updated 05:55 pm EST, Fri January 22, 2010
Judge says RIAA demands unrealistic
Judge Michael Davis in a decision today shrunk the $1.92 million penalty against Jammie Thomas-Rasset for her alleged music copyright infringement. The change stops short of exonerating Thomas-Rasset but asks a much lower $54,000 in total for the 24 shared songs, or $2,250 per song. In the ruling, Judge Davis also accused the music labels that began the case of asking for a disproportionate sum of money; the requested amount has to "bear some relation" to what was actually lost, he said.
"The need for deterrence cannot justify a $2 million verdict for stealing and illegally distributing 24 songs for the sole purpose of obtaining free music," he wrote in the decision, adding that the original penalty would "shock the conscience of the court."
The plaintiffs can still contest the results within the next week but would have to begin a new trial to settle the question of damages. Lawyers for the labels, which include Sony, Warner and Universal as well as sub-labels like Arista, Capitol and Interscope, have yet to respond to the change.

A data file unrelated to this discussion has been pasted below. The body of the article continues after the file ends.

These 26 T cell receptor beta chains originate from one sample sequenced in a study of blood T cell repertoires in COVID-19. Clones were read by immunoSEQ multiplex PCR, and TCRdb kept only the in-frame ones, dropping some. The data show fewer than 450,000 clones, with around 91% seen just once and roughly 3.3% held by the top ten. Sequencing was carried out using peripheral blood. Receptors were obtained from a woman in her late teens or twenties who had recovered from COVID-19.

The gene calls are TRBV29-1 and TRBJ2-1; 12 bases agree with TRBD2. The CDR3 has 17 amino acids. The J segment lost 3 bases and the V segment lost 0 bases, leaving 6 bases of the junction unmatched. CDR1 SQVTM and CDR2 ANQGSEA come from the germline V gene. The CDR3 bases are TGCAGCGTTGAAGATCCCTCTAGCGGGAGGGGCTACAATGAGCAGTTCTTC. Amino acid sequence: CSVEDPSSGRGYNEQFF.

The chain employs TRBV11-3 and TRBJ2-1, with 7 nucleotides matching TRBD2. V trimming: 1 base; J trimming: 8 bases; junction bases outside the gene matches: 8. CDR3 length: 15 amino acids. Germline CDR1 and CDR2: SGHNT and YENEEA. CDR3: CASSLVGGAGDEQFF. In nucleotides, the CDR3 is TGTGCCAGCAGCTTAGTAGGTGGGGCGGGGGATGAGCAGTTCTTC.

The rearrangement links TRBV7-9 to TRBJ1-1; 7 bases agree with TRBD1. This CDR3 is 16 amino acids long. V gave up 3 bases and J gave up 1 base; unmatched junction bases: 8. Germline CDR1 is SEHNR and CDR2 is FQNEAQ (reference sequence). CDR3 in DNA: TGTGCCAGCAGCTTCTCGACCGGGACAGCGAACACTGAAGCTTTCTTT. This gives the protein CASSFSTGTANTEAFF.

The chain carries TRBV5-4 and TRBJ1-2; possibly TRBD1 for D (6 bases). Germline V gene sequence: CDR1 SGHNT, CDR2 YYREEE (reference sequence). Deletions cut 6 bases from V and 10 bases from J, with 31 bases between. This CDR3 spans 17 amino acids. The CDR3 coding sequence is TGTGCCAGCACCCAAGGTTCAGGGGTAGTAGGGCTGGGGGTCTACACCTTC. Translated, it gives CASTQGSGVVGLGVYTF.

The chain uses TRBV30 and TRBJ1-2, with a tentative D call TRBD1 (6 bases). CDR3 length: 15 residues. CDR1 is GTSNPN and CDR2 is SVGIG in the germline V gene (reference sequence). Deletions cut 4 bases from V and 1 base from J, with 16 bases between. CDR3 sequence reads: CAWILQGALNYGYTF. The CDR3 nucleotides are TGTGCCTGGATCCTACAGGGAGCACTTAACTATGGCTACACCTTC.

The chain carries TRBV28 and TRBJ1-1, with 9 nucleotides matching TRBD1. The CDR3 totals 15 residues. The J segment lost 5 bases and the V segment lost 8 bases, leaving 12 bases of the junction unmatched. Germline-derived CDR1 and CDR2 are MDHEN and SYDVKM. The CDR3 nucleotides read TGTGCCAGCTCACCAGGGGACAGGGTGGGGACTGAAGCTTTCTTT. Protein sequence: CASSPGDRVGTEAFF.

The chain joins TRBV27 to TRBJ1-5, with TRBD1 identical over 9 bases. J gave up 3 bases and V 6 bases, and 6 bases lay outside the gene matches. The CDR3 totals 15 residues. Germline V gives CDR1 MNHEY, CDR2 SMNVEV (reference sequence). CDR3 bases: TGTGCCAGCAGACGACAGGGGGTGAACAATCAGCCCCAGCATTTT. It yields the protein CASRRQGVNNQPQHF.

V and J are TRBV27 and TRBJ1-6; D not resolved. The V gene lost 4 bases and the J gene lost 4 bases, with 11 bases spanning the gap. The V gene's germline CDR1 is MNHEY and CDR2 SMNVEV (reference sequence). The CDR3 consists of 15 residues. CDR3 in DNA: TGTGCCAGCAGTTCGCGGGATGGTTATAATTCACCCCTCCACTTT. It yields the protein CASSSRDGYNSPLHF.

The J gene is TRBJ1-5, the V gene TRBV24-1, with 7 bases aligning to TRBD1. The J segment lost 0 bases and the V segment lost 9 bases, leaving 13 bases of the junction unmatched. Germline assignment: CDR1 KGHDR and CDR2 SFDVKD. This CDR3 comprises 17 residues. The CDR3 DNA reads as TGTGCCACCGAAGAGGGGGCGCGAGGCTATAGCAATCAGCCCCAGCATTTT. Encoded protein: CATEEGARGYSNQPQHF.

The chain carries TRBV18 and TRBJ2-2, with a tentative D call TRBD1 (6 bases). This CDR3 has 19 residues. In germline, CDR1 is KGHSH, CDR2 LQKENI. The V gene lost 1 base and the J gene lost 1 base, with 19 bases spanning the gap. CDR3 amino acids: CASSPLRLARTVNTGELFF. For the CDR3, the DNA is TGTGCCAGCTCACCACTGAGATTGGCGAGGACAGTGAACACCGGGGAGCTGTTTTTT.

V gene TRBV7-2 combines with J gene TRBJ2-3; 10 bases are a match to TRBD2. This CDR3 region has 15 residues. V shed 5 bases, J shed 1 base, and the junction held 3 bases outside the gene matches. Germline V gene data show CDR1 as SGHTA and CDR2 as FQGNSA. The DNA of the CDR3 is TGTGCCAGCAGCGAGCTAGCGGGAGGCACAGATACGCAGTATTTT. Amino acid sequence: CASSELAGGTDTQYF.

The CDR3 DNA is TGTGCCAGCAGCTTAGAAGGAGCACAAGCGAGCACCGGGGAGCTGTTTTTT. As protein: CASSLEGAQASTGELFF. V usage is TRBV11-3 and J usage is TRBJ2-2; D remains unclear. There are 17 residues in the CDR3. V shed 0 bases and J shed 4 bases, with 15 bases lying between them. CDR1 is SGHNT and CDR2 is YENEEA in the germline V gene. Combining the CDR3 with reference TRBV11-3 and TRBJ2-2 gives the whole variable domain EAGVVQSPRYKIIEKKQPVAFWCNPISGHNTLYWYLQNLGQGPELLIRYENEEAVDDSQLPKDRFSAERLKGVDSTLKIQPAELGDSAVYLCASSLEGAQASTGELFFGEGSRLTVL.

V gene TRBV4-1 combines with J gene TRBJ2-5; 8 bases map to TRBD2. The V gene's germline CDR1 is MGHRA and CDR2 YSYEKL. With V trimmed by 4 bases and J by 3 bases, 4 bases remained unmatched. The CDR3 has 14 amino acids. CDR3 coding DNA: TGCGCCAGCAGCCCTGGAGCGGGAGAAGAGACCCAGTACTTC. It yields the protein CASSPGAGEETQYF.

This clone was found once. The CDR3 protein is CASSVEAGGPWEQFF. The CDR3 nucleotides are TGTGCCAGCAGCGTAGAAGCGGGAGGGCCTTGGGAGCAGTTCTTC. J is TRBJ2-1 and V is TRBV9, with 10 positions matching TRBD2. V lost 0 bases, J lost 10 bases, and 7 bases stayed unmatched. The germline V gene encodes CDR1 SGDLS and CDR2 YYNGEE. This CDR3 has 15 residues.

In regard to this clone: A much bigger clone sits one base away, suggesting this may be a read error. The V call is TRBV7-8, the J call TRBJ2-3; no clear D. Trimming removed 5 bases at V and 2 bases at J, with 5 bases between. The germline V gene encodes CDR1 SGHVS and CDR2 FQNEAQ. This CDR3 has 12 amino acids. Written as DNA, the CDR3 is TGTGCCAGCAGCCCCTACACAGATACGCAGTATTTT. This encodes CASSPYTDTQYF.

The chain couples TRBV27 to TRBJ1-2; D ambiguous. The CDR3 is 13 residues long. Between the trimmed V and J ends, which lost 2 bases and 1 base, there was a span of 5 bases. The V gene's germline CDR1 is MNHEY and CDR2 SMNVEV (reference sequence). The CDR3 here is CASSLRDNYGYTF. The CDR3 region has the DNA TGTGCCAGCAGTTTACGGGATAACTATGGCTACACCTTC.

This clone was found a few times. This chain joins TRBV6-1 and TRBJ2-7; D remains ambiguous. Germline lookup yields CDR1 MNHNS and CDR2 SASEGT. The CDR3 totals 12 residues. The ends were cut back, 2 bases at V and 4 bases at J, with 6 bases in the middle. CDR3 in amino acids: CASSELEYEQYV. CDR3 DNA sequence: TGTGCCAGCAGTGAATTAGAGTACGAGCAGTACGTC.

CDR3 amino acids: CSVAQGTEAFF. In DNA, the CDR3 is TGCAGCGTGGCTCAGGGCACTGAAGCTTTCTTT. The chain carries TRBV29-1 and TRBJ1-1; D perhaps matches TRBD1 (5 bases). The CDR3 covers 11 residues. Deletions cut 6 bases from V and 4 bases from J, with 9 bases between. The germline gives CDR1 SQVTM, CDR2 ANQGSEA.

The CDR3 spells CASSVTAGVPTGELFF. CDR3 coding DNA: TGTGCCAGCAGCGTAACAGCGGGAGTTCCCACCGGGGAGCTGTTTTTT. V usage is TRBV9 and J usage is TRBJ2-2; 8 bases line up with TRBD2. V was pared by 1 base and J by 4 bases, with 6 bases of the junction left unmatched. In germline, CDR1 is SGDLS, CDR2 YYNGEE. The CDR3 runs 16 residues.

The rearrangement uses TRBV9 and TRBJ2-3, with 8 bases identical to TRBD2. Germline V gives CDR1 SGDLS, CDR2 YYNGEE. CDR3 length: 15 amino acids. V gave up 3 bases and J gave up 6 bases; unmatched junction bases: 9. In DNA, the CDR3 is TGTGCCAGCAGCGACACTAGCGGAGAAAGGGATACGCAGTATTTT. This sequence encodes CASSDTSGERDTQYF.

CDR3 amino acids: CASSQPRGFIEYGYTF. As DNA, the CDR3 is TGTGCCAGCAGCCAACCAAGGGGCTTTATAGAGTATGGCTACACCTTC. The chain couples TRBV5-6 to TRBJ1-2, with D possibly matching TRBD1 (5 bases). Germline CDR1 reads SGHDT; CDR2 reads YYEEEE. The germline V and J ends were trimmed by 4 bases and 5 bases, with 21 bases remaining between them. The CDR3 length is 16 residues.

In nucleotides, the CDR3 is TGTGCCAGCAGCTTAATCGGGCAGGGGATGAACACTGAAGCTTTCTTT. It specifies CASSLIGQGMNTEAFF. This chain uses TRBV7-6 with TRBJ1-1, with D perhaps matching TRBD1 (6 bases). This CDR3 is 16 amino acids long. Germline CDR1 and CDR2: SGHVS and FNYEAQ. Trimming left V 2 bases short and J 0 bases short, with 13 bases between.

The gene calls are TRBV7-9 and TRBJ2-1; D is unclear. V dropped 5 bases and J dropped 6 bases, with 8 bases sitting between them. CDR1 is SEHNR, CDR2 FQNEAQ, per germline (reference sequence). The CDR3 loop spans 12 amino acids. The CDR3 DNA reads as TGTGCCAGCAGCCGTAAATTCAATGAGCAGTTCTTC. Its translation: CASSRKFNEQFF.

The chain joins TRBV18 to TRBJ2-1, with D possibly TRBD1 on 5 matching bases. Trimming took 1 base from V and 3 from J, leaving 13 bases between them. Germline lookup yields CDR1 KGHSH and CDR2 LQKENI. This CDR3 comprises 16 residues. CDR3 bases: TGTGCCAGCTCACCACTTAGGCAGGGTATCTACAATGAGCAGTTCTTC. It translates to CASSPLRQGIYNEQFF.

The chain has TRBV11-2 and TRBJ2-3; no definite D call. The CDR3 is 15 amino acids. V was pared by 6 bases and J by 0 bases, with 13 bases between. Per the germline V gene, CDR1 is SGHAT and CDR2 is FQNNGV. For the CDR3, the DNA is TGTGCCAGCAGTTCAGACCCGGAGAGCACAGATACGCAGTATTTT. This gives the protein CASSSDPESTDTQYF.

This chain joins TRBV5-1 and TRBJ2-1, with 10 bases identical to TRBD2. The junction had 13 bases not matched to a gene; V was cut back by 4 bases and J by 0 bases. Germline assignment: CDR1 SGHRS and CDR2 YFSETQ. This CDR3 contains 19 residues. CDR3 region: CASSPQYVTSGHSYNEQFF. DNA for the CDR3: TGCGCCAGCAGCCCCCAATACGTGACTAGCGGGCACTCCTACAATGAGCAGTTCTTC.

Publicly, the RIAA and its member companies have ceased the legal campaign that targeted Thomas-Rasset and numerous other alleged infringers, opting instead to pursue a warning system to alert Internet users whose connections are carrying such material. However, the remaining lawsuits that weren't settled out of court have often continued on or else seen no lessening in the amount of damages requested, which can sometimes include tens of thousands of dollars for each song.
The ruling could have significant implications for the treatment of music distribution in the US as it sets a financial limit on the impact of illegal media sharing.